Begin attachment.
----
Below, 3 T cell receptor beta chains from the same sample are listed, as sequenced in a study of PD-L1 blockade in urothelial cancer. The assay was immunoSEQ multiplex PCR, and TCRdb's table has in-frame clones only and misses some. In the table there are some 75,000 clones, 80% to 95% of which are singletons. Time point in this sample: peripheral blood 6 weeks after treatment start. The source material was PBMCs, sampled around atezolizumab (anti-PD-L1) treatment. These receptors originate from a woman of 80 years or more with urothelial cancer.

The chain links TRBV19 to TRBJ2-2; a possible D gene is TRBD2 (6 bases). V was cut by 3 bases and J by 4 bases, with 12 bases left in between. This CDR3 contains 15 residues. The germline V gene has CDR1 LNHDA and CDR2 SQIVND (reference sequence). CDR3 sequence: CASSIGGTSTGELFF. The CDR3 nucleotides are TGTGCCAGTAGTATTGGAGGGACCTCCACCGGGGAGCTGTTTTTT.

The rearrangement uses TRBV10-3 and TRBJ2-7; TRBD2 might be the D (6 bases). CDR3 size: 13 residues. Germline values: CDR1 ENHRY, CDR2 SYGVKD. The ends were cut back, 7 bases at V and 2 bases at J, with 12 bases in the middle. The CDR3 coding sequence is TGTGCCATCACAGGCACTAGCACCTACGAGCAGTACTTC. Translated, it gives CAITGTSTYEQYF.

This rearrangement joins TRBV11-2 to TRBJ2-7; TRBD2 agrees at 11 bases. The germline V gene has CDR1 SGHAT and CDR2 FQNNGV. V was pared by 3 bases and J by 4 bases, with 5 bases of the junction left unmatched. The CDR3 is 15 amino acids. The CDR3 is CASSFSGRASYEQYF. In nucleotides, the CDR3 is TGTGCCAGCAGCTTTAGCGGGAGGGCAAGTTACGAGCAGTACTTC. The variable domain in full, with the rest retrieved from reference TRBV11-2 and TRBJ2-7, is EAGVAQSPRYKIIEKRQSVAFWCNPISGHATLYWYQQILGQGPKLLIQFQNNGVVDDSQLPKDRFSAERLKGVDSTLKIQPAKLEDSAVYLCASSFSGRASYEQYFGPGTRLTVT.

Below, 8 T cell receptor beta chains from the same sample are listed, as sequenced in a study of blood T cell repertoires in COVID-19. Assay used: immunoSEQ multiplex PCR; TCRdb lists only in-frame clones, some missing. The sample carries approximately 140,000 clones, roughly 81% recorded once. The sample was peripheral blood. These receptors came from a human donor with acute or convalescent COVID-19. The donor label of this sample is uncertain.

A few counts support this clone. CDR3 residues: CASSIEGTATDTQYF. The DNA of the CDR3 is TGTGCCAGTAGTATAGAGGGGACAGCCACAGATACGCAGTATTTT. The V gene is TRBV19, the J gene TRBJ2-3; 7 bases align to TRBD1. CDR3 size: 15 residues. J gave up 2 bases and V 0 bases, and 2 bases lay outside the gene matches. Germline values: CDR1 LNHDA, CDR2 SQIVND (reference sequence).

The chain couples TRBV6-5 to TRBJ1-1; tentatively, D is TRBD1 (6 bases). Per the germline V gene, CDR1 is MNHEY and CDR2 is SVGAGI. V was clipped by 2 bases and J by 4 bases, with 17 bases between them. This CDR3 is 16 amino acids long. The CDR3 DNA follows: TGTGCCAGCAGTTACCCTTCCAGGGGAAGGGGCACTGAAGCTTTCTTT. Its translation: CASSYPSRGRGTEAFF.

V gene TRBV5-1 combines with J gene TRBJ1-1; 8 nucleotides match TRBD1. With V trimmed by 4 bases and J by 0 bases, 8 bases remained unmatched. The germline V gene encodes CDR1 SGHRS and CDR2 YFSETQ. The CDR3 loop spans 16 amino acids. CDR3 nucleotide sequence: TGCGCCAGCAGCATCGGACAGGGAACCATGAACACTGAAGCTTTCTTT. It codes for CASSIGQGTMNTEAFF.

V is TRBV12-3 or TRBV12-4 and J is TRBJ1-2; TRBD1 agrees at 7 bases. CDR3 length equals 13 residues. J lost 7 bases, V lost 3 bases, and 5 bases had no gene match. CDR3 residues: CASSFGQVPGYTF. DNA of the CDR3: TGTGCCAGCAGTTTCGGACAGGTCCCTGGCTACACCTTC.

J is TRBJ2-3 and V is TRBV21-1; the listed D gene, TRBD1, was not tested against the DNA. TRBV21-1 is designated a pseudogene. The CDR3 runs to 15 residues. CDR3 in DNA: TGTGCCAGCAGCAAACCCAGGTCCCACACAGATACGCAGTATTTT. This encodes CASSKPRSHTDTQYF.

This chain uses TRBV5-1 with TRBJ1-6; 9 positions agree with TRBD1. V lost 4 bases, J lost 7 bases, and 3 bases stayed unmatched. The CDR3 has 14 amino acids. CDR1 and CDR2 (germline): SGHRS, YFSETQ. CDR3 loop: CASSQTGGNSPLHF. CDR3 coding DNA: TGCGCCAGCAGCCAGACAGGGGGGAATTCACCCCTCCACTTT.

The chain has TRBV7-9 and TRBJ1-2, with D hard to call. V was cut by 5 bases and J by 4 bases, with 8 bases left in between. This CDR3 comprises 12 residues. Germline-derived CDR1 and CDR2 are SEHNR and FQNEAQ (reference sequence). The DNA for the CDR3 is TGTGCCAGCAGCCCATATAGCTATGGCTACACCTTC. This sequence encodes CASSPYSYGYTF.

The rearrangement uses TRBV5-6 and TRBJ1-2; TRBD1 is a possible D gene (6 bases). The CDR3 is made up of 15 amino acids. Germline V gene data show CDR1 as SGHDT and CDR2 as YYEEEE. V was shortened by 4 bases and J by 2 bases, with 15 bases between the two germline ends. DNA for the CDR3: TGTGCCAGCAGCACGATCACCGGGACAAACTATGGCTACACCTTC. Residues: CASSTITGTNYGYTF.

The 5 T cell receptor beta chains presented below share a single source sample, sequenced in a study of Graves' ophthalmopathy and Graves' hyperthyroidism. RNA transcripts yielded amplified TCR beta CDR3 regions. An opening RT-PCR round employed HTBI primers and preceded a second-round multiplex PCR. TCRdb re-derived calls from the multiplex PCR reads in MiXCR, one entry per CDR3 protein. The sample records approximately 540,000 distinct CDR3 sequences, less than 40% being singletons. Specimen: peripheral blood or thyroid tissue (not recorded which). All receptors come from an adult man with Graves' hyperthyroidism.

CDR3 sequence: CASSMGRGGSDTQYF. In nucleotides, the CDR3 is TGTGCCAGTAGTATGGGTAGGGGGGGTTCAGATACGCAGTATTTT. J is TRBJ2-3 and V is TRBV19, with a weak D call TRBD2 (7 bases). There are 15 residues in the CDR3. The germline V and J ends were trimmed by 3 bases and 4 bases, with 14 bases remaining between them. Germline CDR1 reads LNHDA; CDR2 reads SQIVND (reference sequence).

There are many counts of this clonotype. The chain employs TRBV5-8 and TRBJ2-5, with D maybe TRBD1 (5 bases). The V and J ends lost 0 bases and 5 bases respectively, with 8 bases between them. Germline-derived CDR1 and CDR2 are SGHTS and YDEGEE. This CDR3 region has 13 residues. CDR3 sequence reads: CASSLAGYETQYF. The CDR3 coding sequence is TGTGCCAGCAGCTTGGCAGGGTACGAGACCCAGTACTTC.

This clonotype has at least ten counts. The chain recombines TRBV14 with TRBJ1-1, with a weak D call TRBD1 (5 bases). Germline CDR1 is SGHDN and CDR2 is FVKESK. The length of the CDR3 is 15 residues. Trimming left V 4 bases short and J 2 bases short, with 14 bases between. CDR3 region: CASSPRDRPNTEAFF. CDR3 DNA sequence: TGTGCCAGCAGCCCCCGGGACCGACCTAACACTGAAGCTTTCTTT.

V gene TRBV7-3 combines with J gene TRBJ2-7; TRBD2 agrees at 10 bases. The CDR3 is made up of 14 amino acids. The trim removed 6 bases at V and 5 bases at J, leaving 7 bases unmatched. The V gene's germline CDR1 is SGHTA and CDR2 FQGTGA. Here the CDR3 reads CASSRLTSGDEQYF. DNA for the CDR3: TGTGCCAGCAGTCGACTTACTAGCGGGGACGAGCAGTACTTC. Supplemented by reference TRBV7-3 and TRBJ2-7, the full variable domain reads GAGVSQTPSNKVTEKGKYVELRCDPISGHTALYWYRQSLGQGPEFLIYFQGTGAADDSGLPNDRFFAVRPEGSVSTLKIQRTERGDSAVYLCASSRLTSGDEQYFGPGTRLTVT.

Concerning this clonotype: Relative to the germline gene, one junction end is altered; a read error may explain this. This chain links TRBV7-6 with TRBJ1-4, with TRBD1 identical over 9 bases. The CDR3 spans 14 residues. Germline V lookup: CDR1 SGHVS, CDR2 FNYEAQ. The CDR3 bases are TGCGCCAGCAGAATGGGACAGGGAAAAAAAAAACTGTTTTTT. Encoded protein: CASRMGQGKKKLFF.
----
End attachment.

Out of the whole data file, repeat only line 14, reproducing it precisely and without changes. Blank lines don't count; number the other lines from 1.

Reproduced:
The 5 T cell receptor beta chains presented below share a single source sample, sequenced in a study of Graves' ophthalmopathy and Graves' hyperthyroidism. RNA transcripts yielded amplified TCR beta CDR3 regions. An opening RT-PCR round employed HTBI primers and preceded a second-round multiplex PCR. TCRdb re-derived calls from the multiplex PCR reads in MiXCR, one entry per CDR3 protein. The sample records approximately 540,000 distinct CDR3 sequences, less than 40% being singletons. Specimen: peripheral blood or thyroid tissue (not recorded which). All receptors come from an adult man with Graves' hyperthyroidism.